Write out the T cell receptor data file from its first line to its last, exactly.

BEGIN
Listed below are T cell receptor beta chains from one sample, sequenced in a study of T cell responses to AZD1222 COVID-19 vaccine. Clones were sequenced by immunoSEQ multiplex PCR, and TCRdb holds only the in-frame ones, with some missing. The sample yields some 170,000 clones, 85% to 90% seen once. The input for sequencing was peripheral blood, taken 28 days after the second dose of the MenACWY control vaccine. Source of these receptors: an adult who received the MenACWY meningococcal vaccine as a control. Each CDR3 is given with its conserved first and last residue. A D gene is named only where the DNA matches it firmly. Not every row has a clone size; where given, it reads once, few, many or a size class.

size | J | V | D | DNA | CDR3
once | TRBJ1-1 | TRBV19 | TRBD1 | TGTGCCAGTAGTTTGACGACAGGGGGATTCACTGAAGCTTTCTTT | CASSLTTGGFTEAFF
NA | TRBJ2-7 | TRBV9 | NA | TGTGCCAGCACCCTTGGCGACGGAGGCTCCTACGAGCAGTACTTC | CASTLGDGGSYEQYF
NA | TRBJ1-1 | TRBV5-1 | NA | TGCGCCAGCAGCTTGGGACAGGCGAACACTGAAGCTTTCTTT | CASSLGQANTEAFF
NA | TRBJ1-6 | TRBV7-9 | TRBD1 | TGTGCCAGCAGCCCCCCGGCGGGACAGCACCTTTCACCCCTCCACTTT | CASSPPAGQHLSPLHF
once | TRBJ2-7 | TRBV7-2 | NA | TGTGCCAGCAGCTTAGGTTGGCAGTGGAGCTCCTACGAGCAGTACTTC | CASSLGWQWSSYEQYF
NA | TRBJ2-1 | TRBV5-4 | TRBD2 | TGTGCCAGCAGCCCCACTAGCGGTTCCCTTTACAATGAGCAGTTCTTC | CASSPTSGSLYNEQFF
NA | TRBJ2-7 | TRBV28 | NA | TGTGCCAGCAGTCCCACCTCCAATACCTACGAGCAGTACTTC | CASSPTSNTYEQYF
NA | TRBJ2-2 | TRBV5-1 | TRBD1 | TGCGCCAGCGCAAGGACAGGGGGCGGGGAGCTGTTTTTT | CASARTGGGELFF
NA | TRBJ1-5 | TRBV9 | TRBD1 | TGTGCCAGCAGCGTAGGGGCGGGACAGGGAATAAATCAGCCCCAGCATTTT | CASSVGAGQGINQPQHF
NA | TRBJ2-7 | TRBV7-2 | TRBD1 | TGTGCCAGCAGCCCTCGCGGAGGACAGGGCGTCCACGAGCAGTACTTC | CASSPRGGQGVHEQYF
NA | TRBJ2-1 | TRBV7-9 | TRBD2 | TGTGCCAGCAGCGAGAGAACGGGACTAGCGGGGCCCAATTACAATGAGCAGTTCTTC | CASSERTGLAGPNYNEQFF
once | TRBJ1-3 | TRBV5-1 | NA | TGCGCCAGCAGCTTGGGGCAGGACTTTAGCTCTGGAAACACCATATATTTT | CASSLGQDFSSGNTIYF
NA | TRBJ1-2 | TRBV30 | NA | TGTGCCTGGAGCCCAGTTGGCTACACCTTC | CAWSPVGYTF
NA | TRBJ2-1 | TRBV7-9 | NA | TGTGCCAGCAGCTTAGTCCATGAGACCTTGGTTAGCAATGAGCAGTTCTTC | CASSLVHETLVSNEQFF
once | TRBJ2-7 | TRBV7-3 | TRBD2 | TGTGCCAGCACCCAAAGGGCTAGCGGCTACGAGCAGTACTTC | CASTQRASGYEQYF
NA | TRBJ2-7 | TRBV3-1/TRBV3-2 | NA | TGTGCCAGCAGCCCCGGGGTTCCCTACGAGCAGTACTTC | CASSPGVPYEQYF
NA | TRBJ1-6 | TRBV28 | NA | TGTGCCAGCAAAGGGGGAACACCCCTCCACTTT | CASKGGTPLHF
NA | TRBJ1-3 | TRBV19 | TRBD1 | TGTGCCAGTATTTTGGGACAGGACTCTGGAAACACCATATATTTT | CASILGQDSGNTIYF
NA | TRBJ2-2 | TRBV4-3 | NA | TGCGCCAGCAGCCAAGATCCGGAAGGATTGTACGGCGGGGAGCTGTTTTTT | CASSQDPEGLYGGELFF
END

Listed below are T cell receptor beta chains from one sample, sequenced in a study of T cell responses to AZD1222 COVID-19 vaccine. Clones were sequenced by immunoSEQ multiplex PCR, and TCRdb holds only the in-frame ones, with some missing. The sample yields some 170,000 clones, 85% to 90% seen once. The input for sequencing was peripheral blood, taken 28 days after the second dose of the MenACWY control vaccine. Source of these receptors: an adult who received the MenACWY meningococcal vaccine as a control. Each CDR3 is given with its conserved first and last residue. A D gene is named only where the DNA matches it firmly. Not every row has a clone size; where given, it reads once, few, many or a size class.

size | J | V | D | DNA | CDR3
once | TRBJ1-1 | TRBV19 | TRBD1 | TGTGCCAGTAGTTTGACGACAGGGGGATTCACTGAAGCTTTCTTT | CASSLTTGGFTEAFF
NA | TRBJ2-7 | TRBV9 | NA | TGTGCCAGCACCCTTGGCGACGGAGGCTCCTACGAGCAGTACTTC | CASTLGDGGSYEQYF
NA | TRBJ1-1 | TRBV5-1 | NA | TGCGCCAGCAGCTTGGGACAGGCGAACACTGAAGCTTTCTTT | CASSLGQANTEAFF
NA | TRBJ1-6 | TRBV7-9 | TRBD1 | TGTGCCAGCAGCCCCCCGGCGGGACAGCACCTTTCACCCCTCCACTTT | CASSPPAGQHLSPLHF
once | TRBJ2-7 | TRBV7-2 | NA | TGTGCCAGCAGCTTAGGTTGGCAGTGGAGCTCCTACGAGCAGTACTTC | CASSLGWQWSSYEQYF
NA | TRBJ2-1 | TRBV5-4 | TRBD2 | TGTGCCAGCAGCCCCACTAGCGGTTCCCTTTACAATGAGCAGTTCTTC | CASSPTSGSLYNEQFF
NA | TRBJ2-7 | TRBV28 | NA | TGTGCCAGCAGTCCCACCTCCAATACCTACGAGCAGTACTTC | CASSPTSNTYEQYF
NA | TRBJ2-2 | TRBV5-1 | TRBD1 | TGCGCCAGCGCAAGGACAGGGGGCGGGGAGCTGTTTTTT | CASARTGGGELFF
NA | TRBJ1-5 | TRBV9 | TRBD1 | TGTGCCAGCAGCGTAGGGGCGGGACAGGGAATAAATCAGCCCCAGCATTTT | CASSVGAGQGINQPQHF
NA | TRBJ2-7 | TRBV7-2 | TRBD1 | TGTGCCAGCAGCCCTCGCGGAGGACAGGGCGTCCACGAGCAGTACTTC | CASSPRGGQGVHEQYF
NA | TRBJ2-1 | TRBV7-9 | TRBD2 | TGTGCCAGCAGCGAGAGAACGGGACTAGCGGGGCCCAATTACAATGAGCAGTTCTTC | CASSERTGLAGPNYNEQFF
once | TRBJ1-3 | TRBV5-1 | NA | TGCGCCAGCAGCTTGGGGCAGGACTTTAGCTCTGGAAACACCATATATTTT | CASSLGQDFSSGNTIYF
NA | TRBJ1-2 | TRBV30 | NA | TGTGCCTGGAGCCCAGTTGGCTACACCTTC | CAWSPVGYTF
NA | TRBJ2-1 | TRBV7-9 | NA | TGTGCCAGCAGCTTAGTCCATGAGACCTTGGTTAGCAATGAGCAGTTCTTC | CASSLVHETLVSNEQFF
once | TRBJ2-7 | TRBV7-3 | TRBD2 | TGTGCCAGCACCCAAAGGGCTAGCGGCTACGAGCAGTACTTC | CASTQRASGYEQYF
NA | TRBJ2-7 | TRBV3-1/TRBV3-2 | NA | TGTGCCAGCAGCCCCGGGGTTCCCTACGAGCAGTACTTC | CASSPGVPYEQYF
NA | TRBJ1-6 | TRBV28 | NA | TGTGCCAGCAAAGGGGGAACACCCCTCCACTTT | CASKGGTPLHF
NA | TRBJ1-3 | TRBV19 | TRBD1 | TGTGCCAGTATTTTGGGACAGGACTCTGGAAACACCATATATTTT | CASILGQDSGNTIYF
NA | TRBJ2-2 | TRBV4-3 | NA | TGCGCCAGCAGCCAAGATCCGGAAGGATTGTACGGCGGGGAGCTGTTTTTT | CASSQDPEGLYGGELFF